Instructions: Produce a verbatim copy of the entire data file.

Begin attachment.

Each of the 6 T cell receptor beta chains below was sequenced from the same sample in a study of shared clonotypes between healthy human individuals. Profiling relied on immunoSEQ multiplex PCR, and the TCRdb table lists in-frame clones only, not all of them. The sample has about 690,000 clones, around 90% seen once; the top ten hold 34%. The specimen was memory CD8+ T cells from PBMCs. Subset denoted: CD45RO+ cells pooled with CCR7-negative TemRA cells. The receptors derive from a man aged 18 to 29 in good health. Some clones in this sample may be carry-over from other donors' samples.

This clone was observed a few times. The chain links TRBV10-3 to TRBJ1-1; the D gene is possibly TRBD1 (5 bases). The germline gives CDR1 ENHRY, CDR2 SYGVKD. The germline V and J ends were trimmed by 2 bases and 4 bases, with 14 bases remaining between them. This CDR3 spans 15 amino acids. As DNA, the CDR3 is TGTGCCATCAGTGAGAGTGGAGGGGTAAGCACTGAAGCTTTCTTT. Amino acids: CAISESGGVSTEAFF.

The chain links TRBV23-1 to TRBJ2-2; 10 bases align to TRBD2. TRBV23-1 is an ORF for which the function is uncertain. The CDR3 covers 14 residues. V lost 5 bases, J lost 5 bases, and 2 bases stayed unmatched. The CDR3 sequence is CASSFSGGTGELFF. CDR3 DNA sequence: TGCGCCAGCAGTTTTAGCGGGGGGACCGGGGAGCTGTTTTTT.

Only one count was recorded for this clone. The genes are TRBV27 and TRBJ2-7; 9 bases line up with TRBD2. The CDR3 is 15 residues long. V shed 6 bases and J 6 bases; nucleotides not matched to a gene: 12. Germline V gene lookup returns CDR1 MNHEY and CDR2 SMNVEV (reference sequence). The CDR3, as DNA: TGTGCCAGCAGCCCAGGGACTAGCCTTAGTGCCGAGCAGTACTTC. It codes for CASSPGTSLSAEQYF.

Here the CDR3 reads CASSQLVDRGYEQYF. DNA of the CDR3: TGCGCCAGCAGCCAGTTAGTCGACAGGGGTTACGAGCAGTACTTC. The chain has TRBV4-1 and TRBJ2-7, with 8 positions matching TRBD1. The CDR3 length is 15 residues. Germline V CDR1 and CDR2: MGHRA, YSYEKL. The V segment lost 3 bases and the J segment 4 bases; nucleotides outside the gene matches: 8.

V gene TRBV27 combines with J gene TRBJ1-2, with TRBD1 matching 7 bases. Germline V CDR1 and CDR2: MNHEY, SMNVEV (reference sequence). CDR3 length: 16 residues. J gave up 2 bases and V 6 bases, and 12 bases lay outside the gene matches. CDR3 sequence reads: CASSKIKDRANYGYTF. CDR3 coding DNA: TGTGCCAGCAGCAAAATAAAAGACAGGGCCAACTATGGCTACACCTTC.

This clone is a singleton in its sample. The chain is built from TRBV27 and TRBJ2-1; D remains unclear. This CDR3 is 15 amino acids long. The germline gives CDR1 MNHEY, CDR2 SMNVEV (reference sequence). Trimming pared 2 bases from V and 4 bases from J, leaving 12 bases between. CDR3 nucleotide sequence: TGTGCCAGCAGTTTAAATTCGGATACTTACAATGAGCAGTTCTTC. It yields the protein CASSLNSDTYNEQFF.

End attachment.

Each of the 6 T cell receptor beta chains below was sequenced from the same sample in a study of shared clonotypes between healthy human individuals. Profiling relied on immunoSEQ multiplex PCR, and the TCRdb table lists in-frame clones only, not all of them. The sample has about 690,000 clones, around 90% seen once; the top ten hold 34%. The specimen was memory CD8+ T cells from PBMCs. Subset denoted: CD45RO+ cells pooled with CCR7-negative TemRA cells. The receptors derive from a man aged 18 to 29 in good health. Some clones in this sample may be carry-over from other donors' samples.

This clone was observed a few times. The chain links TRBV10-3 to TRBJ1-1; the D gene is possibly TRBD1 (5 bases). The germline gives CDR1 ENHRY, CDR2 SYGVKD. The germline V and J ends were trimmed by 2 bases and 4 bases, with 14 bases remaining between them. This CDR3 spans 15 amino acids. As DNA, the CDR3 is TGTGCCATCAGTGAGAGTGGAGGGGTAAGCACTGAAGCTTTCTTT. Amino acids: CAISESGGVSTEAFF.

The chain links TRBV23-1 to TRBJ2-2; 10 bases align to TRBD2. TRBV23-1 is an ORF for which the function is uncertain. The CDR3 covers 14 residues. V lost 5 bases, J lost 5 bases, and 2 bases stayed unmatched. The CDR3 sequence is CASSFSGGTGELFF. CDR3 DNA sequence: TGCGCCAGCAGTTTTAGCGGGGGGACCGGGGAGCTGTTTTTT.

Only one count was recorded for this clone. The genes are TRBV27 and TRBJ2-7; 9 bases line up with TRBD2. The CDR3 is 15 residues long. V shed 6 bases and J 6 bases; nucleotides not matched to a gene: 12. Germline V gene lookup returns CDR1 MNHEY and CDR2 SMNVEV (reference sequence). The CDR3, as DNA: TGTGCCAGCAGCCCAGGGACTAGCCTTAGTGCCGAGCAGTACTTC. It codes for CASSPGTSLSAEQYF.

Here the CDR3 reads CASSQLVDRGYEQYF. DNA of the CDR3: TGCGCCAGCAGCCAGTTAGTCGACAGGGGTTACGAGCAGTACTTC. The chain has TRBV4-1 and TRBJ2-7, with 8 positions matching TRBD1. The CDR3 length is 15 residues. Germline V CDR1 and CDR2: MGHRA, YSYEKL. The V segment lost 3 bases and the J segment 4 bases; nucleotides outside the gene matches: 8.

V gene TRBV27 combines with J gene TRBJ1-2, with TRBD1 matching 7 bases. Germline V CDR1 and CDR2: MNHEY, SMNVEV (reference sequence). CDR3 length: 16 residues. J gave up 2 bases and V 6 bases, and 12 bases lay outside the gene matches. CDR3 sequence reads: CASSKIKDRANYGYTF. CDR3 coding DNA: TGTGCCAGCAGCAAAATAAAAGACAGGGCCAACTATGGCTACACCTTC.

This clone is a singleton in its sample. The chain is built from TRBV27 and TRBJ2-1; D remains unclear. This CDR3 is 15 amino acids long. The germline gives CDR1 MNHEY, CDR2 SMNVEV (reference sequence). Trimming pared 2 bases from V and 4 bases from J, leaving 12 bases between. CDR3 nucleotide sequence: TGTGCCAGCAGTTTAAATTCGGATACTTACAATGAGCAGTTCTTC. It yields the protein CASSLNSDTYNEQFF.